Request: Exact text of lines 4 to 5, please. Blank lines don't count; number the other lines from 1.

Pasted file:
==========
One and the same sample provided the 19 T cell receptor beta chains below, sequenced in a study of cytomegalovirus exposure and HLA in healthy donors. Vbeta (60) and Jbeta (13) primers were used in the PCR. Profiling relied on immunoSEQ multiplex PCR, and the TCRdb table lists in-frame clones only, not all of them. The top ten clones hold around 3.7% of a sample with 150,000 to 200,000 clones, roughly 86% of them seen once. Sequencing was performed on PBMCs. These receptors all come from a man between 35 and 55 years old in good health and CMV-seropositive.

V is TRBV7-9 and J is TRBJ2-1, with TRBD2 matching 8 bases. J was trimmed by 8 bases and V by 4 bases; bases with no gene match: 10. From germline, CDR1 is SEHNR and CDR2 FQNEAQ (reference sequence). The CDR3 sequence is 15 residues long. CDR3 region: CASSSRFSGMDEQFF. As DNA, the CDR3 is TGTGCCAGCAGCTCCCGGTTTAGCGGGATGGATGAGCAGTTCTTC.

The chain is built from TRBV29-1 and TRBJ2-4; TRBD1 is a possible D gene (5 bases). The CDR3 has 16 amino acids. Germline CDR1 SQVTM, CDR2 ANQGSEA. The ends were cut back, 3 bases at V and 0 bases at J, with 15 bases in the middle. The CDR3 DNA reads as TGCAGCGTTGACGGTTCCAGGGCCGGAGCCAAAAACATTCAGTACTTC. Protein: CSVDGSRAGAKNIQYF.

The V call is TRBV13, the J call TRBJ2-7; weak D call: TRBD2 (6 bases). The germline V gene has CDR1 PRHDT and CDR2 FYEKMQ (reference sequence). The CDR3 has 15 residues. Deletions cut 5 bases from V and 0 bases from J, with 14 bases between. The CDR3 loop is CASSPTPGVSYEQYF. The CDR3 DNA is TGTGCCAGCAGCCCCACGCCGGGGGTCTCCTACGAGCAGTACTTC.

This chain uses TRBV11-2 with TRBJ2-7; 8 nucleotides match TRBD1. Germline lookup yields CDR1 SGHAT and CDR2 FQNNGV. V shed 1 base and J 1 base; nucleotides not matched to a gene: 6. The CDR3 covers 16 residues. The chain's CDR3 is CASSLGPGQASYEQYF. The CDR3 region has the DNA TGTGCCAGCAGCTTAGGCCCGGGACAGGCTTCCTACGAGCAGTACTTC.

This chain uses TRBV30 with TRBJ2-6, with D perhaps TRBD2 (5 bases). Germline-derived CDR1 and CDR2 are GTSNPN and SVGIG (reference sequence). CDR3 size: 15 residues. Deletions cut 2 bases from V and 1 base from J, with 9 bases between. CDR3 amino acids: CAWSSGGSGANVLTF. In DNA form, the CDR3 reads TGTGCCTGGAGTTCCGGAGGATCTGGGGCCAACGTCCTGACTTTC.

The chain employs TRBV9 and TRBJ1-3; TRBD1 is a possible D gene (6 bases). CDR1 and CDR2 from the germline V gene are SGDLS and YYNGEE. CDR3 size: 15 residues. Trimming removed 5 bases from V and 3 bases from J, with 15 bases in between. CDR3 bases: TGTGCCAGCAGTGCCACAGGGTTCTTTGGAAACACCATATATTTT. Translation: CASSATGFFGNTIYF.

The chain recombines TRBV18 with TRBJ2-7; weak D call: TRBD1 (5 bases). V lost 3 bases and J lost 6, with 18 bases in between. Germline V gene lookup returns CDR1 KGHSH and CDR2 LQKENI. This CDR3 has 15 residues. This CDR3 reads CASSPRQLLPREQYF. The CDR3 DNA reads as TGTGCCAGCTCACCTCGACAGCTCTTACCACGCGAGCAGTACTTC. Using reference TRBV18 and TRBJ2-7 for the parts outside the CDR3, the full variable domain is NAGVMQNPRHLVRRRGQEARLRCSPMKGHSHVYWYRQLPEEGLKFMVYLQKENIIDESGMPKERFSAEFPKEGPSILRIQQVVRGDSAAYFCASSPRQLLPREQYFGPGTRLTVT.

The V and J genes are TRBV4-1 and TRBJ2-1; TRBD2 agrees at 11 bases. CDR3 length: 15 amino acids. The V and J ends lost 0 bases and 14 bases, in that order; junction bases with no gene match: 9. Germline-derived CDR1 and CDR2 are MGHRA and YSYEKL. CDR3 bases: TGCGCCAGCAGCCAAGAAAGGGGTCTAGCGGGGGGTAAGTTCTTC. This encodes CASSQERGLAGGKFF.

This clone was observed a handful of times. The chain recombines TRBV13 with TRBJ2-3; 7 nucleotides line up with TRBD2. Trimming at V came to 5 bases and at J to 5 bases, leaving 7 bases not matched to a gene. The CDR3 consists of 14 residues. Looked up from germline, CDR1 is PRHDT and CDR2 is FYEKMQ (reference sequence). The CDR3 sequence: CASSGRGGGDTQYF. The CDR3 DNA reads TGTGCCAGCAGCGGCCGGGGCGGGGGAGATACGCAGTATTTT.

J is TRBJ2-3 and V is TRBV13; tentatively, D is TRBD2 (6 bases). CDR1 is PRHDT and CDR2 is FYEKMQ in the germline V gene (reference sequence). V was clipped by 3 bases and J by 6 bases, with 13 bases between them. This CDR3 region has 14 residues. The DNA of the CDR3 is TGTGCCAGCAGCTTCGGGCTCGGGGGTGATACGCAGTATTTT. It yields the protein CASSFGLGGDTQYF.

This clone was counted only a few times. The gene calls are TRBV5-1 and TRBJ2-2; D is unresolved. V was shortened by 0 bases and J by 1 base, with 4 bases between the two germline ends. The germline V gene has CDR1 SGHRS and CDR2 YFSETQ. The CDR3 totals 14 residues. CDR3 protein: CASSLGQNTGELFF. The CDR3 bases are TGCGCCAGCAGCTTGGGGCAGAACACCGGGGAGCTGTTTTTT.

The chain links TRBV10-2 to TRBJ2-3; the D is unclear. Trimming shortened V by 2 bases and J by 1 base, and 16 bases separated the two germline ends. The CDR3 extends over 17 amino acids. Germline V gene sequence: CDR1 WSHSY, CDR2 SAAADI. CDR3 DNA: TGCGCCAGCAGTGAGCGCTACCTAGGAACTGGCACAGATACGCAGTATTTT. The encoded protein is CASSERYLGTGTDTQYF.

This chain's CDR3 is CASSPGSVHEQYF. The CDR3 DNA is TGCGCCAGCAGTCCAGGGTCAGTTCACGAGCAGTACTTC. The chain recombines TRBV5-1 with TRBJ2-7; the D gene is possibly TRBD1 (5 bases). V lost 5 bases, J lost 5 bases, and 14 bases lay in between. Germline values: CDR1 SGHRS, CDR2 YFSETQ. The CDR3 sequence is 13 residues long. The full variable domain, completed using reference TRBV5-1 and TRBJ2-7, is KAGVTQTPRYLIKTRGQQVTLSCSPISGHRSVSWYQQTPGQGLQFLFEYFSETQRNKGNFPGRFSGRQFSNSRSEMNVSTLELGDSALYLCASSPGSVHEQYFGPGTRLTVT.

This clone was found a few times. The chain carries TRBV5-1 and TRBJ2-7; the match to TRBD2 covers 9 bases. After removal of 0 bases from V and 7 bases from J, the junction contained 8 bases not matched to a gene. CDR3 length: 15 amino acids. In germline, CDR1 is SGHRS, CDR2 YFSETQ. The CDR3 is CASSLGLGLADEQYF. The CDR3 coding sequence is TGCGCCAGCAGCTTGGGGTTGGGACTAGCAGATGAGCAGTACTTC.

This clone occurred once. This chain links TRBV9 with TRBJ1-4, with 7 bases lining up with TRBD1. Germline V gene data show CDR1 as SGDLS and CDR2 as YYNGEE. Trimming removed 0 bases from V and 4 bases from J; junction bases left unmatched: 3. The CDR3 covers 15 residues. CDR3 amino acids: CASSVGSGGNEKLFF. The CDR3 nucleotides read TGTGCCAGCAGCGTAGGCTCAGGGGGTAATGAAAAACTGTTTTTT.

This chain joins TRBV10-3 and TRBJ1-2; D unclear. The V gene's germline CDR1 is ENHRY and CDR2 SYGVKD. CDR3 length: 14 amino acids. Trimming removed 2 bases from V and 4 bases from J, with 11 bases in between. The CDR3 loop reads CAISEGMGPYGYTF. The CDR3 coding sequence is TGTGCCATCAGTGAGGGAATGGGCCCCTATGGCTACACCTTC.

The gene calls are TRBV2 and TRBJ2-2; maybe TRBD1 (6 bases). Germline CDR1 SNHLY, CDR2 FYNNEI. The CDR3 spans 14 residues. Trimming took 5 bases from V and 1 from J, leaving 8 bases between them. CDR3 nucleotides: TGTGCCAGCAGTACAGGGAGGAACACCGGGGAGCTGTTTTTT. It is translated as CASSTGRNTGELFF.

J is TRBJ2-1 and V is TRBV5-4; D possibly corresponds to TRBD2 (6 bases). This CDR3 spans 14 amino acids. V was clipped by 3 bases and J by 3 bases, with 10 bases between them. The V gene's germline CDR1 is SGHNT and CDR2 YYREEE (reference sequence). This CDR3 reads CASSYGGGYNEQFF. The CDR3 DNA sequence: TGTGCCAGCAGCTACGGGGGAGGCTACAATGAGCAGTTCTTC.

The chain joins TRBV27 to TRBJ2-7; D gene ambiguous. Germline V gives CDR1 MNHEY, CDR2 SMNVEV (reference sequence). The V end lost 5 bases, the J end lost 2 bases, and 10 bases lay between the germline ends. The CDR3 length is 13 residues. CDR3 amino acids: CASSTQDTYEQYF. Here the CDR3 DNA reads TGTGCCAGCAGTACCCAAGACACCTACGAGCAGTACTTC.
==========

The V call is TRBV13, the J call TRBJ2-7; weak D call: TRBD2 (6 bases). The germline V gene has CDR1 PRHDT and CDR2 FYEKMQ (reference sequence). The CDR3 has 15 residues. Deletions cut 5 bases from V and 0 bases from J, with 14 bases between. The CDR3 loop is CASSPTPGVSYEQYF. The CDR3 DNA is TGTGCCAGCAGCCCCACGCCGGGGGTCTCCTACGAGCAGTACTTC.

This chain uses TRBV11-2 with TRBJ2-7; 8 nucleotides match TRBD1. Germline lookup yields CDR1 SGHAT and CDR2 FQNNGV. V shed 1 base and J 1 base; nucleotides not matched to a gene: 6. The CDR3 covers 16 residues. The chain's CDR3 is CASSLGPGQASYEQYF. The CDR3 region has the DNA TGTGCCAGCAGCTTAGGCCCGGGACAGGCTTCCTACGAGCAGTACTTC.